Frank J. Horwill (born 1927) was a UK Athletics senior level 4 coach most famous for founding the British Milers' Club (BMC) and for formulating the Five Pace Training Theory which is widely used for coaching middle-distance runners throughout the world.
As a volunteer coach since 1961, Horwill coached 49 Great Britain and Northern Ireland international athletes from 800 metres to the marathon - from track to the road and to the country. Five of his athletes have run sub-4 minute miles – the fastest being Tim Hutchings, who ran 3:54:53 and placed fourth in the 5000m in the 1984 Los Angeles Olympic Games.
In 1963 Horwill co-founded the British Milers’ Club (BMC) with the aim of raising "British middle distance running to world supremacy". Seventeen years after the BMC was formed, British male middle-distance runners held all the middle distance world-records. This was attributed to the first ever national scheme of using ‘hares’ in races. The club has been the nursery and arena for many champions over the years, with the great majority of Britain’s best middle distance runners being members and Horwill was still an active member of the club’s committee.
In 1970 Horwill invented the 5-pace/multi-tier system of training, used by Sebastian Coe to enormous success under his father and coach Peter Coe. In 1980, Peter Coe said, "we have used Frank Horwill's multi-tier system. It’s all embracing."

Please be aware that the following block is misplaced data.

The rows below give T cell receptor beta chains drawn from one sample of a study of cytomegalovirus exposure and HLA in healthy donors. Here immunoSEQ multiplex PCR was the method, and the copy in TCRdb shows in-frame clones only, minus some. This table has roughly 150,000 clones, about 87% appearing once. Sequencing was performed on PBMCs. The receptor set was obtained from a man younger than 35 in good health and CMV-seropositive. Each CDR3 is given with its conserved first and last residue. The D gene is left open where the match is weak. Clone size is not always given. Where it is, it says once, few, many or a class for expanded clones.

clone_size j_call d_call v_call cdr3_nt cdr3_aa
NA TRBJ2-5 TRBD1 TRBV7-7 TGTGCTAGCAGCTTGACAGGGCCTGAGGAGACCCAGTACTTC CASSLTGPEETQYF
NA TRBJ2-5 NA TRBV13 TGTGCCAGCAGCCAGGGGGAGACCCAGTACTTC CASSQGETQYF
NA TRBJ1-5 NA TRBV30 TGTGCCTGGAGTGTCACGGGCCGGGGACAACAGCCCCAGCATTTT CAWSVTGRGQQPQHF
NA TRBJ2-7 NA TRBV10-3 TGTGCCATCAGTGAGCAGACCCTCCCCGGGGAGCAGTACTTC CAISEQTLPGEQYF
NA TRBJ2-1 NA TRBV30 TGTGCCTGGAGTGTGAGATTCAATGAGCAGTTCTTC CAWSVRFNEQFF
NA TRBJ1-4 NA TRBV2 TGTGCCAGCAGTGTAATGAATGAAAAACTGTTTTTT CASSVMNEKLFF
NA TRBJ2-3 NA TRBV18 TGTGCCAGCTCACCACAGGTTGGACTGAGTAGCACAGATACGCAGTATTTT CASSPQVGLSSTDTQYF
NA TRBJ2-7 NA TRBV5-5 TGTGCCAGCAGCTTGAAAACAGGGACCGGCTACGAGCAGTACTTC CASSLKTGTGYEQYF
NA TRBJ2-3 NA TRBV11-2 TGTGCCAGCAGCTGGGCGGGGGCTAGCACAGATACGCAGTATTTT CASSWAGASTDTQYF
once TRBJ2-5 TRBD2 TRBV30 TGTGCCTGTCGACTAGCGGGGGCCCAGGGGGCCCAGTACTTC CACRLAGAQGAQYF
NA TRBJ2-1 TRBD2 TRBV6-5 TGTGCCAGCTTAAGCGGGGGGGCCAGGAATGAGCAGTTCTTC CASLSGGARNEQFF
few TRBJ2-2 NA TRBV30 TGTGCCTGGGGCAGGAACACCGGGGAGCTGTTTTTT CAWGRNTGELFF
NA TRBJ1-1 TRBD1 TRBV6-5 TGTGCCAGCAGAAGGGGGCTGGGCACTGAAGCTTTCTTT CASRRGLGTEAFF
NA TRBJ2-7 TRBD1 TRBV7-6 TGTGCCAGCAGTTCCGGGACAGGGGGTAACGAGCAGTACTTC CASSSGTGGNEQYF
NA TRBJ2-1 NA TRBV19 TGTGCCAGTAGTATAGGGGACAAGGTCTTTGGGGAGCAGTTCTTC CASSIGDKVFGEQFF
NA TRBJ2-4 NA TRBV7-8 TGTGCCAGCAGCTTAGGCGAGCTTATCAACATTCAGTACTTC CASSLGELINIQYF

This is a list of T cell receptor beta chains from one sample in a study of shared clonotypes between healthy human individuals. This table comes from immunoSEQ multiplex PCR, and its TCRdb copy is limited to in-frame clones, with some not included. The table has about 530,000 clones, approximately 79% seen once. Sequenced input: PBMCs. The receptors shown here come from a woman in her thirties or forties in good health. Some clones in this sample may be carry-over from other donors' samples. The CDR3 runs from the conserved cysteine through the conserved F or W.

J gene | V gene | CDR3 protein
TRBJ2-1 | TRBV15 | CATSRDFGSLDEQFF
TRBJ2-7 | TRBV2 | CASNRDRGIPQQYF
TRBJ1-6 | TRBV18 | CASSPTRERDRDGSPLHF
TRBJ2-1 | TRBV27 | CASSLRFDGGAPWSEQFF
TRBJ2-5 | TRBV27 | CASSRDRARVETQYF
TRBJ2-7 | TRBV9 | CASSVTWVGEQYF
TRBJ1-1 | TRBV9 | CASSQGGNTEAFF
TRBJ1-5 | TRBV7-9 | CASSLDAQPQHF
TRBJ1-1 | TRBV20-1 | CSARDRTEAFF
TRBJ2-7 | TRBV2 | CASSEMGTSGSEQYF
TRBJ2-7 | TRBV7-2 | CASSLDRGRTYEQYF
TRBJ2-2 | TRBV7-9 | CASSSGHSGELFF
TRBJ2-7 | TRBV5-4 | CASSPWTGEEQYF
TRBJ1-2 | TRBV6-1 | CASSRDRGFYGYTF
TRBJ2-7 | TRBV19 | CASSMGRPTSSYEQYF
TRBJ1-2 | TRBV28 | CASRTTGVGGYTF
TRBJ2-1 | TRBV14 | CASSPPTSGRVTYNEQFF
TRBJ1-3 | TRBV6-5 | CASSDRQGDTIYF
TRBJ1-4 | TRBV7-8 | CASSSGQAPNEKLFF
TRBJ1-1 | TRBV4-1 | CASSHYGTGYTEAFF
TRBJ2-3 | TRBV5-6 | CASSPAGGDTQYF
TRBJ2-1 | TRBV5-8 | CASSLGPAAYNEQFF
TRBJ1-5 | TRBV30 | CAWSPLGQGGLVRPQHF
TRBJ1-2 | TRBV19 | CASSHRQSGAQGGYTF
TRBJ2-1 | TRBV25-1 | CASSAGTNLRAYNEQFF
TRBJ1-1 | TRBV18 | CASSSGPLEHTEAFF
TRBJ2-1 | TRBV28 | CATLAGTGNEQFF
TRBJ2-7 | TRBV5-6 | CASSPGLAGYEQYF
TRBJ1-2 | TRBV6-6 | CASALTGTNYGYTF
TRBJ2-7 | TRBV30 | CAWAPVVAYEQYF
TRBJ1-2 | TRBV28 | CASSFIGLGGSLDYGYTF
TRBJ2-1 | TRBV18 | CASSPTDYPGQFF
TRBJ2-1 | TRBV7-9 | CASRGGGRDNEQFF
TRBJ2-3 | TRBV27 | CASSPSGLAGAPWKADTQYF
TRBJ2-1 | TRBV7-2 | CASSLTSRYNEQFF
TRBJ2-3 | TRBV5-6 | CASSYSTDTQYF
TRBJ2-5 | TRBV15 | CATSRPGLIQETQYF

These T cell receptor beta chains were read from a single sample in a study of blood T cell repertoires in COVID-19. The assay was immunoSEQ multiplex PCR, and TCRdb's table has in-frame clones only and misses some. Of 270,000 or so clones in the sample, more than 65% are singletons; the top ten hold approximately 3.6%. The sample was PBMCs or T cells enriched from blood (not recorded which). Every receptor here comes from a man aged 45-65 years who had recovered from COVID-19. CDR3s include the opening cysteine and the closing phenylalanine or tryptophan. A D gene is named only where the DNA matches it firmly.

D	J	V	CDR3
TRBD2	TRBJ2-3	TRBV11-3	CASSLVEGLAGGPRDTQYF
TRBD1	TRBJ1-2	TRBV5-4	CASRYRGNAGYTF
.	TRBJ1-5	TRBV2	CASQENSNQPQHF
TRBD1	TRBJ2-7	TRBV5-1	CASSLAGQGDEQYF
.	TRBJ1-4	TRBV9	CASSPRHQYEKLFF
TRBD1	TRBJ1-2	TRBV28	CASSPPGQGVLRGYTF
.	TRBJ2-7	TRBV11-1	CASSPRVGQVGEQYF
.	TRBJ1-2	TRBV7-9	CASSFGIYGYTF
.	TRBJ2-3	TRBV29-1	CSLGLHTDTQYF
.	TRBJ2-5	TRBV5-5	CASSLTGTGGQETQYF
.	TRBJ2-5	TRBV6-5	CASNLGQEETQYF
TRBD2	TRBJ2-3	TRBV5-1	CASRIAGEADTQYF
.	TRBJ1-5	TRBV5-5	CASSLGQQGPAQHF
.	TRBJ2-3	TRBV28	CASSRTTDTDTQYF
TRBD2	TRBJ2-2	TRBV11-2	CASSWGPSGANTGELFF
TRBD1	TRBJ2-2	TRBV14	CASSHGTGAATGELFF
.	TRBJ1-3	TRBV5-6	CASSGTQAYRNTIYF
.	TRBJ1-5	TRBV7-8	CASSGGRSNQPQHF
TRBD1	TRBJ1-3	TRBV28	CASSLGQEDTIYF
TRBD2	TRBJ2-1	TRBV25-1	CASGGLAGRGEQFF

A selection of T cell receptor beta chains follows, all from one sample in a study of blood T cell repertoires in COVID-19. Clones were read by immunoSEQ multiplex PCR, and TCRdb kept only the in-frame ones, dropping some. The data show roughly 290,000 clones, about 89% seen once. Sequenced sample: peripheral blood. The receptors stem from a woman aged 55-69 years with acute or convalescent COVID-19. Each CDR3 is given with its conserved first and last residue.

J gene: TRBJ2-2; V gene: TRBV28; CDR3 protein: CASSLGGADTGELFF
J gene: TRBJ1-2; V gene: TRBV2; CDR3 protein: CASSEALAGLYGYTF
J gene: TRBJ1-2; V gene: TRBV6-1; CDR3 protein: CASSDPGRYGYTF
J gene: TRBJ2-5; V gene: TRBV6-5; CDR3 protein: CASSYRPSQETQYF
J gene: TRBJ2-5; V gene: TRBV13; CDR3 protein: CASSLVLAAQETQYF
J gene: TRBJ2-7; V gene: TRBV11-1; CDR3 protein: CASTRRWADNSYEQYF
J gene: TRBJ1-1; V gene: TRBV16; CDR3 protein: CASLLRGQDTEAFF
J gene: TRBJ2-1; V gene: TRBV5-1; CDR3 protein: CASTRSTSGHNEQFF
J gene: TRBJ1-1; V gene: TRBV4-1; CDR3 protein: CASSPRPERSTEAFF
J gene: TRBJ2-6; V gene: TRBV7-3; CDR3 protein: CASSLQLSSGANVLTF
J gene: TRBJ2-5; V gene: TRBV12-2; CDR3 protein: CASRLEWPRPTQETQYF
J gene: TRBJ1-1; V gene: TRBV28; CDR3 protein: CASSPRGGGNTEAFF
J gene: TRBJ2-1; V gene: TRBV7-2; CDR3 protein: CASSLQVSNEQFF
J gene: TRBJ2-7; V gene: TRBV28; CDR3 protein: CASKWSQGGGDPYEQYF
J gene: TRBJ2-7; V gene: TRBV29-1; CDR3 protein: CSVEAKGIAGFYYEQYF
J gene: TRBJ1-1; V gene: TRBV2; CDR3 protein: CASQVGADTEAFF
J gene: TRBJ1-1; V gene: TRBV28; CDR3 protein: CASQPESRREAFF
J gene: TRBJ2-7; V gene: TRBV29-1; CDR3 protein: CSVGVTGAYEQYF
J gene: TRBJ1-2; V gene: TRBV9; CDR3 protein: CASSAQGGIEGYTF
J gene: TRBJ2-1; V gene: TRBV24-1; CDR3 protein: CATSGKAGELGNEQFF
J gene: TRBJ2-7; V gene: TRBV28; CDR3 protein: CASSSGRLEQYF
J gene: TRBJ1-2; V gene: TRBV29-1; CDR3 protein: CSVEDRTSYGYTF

Many other prominent athletes have also adopted the 5-pace system of training including Said Aouita who was the only man at the time capable of running 800m in sub 1:44, 1500m in sub 3:30, 3000m in sub 7:30, 5000m in sub 13:00, and 10000m in sub 27:30 and Noah Ngeny, the 2000 Sydney Olympic 1,500m champion.
Horwill was a man of many quotes including, "we’ve only just begun to work"; "Anyone can run fast repetitions and have a cup of tea and a doughnut after each repetition!"; "keep going, keep going, keep going until a little something inside you says, 'keep going'". Track side, at the 200m mark at BMC meetings he has been heard to say, "If you can’t go faster than that – get off the track."
[This is a shortened version of Horwill's wikipedia entry]
Sadly Frank passed away on 1st January 2012. We will all miss him.